Extreme is the new norm. These days if its not extreme, its passé. Old Fashioned. Out of the running.
It seems that even the humble ice cream is subject to this more. Recently when venturing into the city of Sydney I happened to walk past a Shop called N2 Extreme Gelato on Dixon St.
Intrigued, I went inside, half expecting the ice cream makers to be doing double backflips or somesuch while they assembled the ice cream, all the while dodging razor sharp knives whizzing through the air.
But no. Instead I was confronted with a couple of gentlemen in chemistry-lab white coats (or should that be Loony Bin white coats??) and a lot of smoke or mist. The set was complete with a display window filled with large chemistry-lab mixing or measuring beakers filled with a whitish liquid – presumably milk.
It turns out that that the ice-creams are not simply “assembled” as per normal ice cream cones. The ice cream is quite literally made on the spot – to order. And the flavour choices are very exotic too, although there is not a large selection.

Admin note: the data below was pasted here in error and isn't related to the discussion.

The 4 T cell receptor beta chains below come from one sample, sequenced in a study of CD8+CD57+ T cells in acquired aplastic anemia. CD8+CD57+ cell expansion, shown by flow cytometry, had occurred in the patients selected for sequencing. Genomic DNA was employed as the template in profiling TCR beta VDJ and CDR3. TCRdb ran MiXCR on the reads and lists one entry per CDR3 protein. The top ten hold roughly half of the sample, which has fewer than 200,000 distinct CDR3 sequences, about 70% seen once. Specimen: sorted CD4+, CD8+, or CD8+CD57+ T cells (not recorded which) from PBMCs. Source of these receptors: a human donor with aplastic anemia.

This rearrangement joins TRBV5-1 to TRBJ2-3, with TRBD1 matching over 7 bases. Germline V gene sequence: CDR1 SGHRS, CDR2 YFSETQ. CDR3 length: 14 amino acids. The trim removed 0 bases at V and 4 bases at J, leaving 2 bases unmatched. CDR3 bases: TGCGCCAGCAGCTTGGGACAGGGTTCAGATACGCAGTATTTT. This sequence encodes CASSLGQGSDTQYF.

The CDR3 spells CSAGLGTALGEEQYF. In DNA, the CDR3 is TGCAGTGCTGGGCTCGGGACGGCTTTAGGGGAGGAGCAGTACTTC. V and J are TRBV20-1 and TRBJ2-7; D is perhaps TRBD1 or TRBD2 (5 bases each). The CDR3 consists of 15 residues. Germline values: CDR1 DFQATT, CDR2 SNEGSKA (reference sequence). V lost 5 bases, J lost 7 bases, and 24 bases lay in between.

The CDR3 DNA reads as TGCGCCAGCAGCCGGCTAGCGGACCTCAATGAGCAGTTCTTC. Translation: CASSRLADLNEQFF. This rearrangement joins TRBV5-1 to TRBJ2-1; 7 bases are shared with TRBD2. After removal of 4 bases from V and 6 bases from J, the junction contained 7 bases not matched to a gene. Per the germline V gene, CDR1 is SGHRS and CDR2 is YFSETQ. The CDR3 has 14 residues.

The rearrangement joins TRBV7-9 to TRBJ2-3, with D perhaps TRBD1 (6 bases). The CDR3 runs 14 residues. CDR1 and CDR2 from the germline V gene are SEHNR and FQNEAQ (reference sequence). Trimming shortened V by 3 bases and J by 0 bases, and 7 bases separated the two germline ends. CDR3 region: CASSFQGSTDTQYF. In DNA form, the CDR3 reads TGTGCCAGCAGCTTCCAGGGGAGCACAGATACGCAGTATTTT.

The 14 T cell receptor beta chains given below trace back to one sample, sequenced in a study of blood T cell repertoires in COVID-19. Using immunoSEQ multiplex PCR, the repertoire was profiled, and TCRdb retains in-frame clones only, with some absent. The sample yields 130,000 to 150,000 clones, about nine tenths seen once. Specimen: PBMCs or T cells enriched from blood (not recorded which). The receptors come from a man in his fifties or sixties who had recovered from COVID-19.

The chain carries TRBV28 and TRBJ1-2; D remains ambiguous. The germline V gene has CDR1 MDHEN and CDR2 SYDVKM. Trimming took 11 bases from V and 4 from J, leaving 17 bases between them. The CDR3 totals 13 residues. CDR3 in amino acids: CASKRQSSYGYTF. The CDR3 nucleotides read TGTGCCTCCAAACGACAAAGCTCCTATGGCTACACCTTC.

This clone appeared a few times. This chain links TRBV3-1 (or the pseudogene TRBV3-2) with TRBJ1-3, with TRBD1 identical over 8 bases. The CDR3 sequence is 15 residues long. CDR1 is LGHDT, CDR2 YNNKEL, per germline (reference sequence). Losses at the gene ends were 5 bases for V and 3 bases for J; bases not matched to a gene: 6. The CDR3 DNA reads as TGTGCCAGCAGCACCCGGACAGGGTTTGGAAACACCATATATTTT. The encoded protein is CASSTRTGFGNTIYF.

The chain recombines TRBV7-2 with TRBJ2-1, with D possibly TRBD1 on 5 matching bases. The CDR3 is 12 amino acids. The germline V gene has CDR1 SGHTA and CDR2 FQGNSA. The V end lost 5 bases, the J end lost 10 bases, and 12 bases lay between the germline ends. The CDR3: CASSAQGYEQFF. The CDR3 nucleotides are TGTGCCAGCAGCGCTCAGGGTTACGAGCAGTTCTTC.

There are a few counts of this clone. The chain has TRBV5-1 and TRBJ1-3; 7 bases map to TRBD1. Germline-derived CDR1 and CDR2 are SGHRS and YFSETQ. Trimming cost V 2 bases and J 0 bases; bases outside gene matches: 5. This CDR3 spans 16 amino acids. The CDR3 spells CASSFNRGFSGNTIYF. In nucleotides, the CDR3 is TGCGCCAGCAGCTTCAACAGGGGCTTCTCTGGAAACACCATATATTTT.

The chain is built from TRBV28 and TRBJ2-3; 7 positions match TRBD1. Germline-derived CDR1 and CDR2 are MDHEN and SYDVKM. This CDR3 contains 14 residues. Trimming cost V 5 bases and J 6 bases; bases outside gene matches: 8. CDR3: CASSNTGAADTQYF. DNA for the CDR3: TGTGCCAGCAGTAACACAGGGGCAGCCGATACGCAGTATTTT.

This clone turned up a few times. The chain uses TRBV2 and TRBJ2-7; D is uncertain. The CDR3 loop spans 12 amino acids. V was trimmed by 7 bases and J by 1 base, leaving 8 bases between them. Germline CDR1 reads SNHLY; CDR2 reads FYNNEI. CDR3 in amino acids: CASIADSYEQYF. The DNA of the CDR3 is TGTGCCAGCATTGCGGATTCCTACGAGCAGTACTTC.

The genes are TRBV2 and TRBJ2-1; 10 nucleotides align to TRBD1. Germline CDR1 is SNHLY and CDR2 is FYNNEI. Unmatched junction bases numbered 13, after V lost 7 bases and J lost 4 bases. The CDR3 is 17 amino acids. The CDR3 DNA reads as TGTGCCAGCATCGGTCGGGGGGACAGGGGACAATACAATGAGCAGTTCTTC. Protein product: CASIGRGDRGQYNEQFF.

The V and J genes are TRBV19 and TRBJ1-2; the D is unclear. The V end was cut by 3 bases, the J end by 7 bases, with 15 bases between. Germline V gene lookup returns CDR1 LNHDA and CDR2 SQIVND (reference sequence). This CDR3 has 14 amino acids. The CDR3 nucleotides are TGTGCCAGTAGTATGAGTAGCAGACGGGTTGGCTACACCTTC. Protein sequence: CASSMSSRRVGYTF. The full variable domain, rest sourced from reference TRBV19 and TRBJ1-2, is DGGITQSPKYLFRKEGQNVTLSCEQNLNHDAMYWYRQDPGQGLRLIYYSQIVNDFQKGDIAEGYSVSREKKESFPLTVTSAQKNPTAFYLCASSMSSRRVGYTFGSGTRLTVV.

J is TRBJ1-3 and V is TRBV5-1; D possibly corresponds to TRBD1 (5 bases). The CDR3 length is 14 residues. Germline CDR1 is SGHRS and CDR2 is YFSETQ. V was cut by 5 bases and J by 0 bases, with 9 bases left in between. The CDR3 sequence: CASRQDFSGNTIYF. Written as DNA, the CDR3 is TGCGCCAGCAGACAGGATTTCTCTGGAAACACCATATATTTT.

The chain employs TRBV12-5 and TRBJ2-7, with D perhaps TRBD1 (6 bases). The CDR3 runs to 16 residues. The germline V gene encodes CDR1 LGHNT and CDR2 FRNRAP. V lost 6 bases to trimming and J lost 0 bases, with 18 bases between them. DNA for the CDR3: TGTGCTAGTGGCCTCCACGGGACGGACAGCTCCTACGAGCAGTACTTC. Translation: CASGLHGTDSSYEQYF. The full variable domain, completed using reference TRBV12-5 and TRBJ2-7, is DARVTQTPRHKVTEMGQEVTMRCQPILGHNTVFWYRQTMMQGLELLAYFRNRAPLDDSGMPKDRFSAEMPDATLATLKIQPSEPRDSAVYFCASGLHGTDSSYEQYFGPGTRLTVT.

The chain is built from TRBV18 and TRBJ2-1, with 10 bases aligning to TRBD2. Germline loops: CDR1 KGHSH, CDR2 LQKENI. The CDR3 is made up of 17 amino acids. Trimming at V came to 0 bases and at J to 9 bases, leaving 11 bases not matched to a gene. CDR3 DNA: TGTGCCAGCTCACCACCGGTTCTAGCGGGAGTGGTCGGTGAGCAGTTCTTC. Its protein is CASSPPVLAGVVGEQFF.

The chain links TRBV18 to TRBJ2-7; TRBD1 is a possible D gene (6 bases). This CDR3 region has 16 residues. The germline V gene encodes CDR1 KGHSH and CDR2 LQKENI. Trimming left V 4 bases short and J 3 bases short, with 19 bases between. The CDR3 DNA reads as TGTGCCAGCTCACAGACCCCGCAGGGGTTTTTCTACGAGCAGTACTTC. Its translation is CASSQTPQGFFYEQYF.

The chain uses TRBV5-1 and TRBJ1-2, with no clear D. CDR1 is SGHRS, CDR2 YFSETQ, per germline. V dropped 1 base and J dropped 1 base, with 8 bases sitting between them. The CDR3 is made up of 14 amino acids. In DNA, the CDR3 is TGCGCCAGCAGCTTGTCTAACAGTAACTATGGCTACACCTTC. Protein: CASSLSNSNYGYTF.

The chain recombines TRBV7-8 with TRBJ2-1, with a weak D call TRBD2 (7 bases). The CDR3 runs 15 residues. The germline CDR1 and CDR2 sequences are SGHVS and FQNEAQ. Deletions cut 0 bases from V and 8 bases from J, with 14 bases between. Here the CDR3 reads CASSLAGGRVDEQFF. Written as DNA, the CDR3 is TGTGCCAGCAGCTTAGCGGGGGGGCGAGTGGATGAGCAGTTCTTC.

How does Strawberry, Rhubarb and Orange Blossom sound. Or perhaps Black Salted Caramel. Maybe Coconut, Lime & Lychee is closer to your tastes.
It turns out that the smoke or mist is from the Liquid Nitrogen (−196 °C; 77 K; −321 °F) used in the making of your “instant” ice-cream. I can’t speak for them all, but my Black Salted Caramel was very smooth and delicious, but perhaps not as dense as traditional gelato. This is a great eat – even if only for the novelty factor.
It turns out the method using liquid nitrogen has resulted in a World Record for the fastest manufacture of a litre of ice cream – a stunning 18.78 seconds!!!